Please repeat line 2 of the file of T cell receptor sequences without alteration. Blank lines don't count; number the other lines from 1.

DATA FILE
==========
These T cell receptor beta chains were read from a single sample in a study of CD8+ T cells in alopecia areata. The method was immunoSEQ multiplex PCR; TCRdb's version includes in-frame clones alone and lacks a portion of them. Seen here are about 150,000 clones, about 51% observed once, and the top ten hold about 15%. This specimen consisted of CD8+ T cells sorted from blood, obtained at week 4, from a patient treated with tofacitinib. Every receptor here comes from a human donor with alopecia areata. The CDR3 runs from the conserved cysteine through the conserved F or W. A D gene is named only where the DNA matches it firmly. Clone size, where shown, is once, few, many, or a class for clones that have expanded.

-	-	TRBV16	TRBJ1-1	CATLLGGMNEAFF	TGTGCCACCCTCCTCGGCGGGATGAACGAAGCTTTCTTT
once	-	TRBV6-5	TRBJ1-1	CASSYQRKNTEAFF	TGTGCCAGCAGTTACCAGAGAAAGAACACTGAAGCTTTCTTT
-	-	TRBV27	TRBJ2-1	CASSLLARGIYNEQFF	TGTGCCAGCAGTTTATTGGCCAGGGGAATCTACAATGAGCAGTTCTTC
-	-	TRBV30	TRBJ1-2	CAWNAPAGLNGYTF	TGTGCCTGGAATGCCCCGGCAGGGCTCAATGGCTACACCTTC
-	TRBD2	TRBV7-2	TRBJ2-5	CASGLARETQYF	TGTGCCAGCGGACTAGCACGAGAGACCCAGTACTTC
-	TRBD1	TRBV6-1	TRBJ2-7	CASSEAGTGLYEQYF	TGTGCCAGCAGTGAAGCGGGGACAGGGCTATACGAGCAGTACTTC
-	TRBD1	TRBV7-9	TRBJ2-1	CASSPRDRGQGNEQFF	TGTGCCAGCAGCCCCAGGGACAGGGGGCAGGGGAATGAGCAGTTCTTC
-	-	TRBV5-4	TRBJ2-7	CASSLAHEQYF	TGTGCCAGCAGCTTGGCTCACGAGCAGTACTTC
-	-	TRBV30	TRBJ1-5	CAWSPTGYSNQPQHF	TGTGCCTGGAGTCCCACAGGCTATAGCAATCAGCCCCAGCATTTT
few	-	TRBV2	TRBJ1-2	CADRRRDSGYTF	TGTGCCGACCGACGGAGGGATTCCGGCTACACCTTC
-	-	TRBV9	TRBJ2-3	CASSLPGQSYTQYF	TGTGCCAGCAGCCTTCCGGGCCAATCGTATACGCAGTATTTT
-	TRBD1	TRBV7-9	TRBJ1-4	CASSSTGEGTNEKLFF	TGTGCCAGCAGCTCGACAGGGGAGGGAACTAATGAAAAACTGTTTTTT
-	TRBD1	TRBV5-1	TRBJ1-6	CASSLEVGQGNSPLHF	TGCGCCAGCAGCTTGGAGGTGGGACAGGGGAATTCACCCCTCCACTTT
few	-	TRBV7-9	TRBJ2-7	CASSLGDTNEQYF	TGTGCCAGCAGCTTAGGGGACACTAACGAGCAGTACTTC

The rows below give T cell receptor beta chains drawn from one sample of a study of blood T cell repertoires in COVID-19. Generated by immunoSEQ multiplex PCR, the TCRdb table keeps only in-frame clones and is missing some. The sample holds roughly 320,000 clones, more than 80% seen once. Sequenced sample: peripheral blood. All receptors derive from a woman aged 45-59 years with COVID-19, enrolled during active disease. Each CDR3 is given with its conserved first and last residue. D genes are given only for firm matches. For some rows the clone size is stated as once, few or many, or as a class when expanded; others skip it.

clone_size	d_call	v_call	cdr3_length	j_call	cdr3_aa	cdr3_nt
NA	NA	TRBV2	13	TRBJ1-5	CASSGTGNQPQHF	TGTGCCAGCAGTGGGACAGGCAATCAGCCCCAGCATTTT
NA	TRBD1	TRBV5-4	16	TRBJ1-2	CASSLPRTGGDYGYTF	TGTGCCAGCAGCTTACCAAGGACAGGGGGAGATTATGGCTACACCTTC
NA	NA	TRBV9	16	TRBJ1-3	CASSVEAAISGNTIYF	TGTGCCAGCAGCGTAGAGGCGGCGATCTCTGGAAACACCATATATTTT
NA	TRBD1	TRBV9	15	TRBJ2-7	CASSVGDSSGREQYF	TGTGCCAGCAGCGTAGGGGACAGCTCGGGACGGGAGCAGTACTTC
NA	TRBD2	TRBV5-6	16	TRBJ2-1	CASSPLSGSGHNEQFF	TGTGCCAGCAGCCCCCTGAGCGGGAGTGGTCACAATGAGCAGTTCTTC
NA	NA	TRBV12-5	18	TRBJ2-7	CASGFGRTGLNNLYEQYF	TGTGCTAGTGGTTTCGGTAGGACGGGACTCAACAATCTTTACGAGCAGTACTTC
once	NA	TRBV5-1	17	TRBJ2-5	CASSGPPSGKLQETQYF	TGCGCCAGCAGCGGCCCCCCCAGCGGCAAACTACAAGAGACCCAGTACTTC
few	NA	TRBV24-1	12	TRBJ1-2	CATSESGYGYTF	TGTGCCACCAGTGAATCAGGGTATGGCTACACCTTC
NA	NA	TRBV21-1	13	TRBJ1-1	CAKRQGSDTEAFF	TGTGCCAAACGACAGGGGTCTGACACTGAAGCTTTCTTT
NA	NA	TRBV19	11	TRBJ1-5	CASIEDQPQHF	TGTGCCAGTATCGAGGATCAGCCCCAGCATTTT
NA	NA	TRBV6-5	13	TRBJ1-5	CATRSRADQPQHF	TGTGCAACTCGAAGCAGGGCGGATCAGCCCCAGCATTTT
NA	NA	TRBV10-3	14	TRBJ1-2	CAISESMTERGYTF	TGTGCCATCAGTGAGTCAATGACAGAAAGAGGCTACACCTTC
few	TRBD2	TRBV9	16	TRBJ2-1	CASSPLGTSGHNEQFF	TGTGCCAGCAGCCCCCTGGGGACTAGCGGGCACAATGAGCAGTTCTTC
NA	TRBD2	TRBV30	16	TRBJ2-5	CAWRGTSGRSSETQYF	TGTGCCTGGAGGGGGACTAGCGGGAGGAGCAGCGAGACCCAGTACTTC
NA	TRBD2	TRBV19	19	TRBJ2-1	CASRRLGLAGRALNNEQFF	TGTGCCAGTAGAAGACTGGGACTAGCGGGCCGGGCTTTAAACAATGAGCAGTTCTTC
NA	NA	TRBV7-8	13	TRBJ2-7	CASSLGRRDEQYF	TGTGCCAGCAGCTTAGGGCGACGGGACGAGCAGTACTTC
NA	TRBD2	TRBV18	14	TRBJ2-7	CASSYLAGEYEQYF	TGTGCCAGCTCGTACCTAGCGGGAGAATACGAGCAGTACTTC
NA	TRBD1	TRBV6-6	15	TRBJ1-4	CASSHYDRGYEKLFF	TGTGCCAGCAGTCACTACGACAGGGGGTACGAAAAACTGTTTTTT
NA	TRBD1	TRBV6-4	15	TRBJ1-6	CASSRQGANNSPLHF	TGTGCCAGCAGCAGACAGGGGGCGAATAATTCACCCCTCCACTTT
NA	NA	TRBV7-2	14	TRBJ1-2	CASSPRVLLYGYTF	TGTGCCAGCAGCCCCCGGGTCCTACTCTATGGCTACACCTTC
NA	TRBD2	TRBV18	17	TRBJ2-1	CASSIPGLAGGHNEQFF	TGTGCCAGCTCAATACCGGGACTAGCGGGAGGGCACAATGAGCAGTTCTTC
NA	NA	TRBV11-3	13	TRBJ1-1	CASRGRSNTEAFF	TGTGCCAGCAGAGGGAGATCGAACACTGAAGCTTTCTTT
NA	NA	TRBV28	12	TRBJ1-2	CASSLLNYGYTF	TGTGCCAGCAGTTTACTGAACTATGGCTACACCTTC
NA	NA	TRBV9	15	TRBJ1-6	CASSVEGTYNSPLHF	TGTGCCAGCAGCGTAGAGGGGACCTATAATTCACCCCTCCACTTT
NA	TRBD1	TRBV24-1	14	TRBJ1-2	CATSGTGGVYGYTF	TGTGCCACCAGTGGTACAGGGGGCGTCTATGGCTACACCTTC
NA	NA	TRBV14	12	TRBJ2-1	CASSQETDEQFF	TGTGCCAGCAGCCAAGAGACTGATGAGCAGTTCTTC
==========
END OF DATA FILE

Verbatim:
-	-	TRBV16	TRBJ1-1	CATLLGGMNEAFF	TGTGCCACCCTCCTCGGCGGGATGAACGAAGCTTTCTTT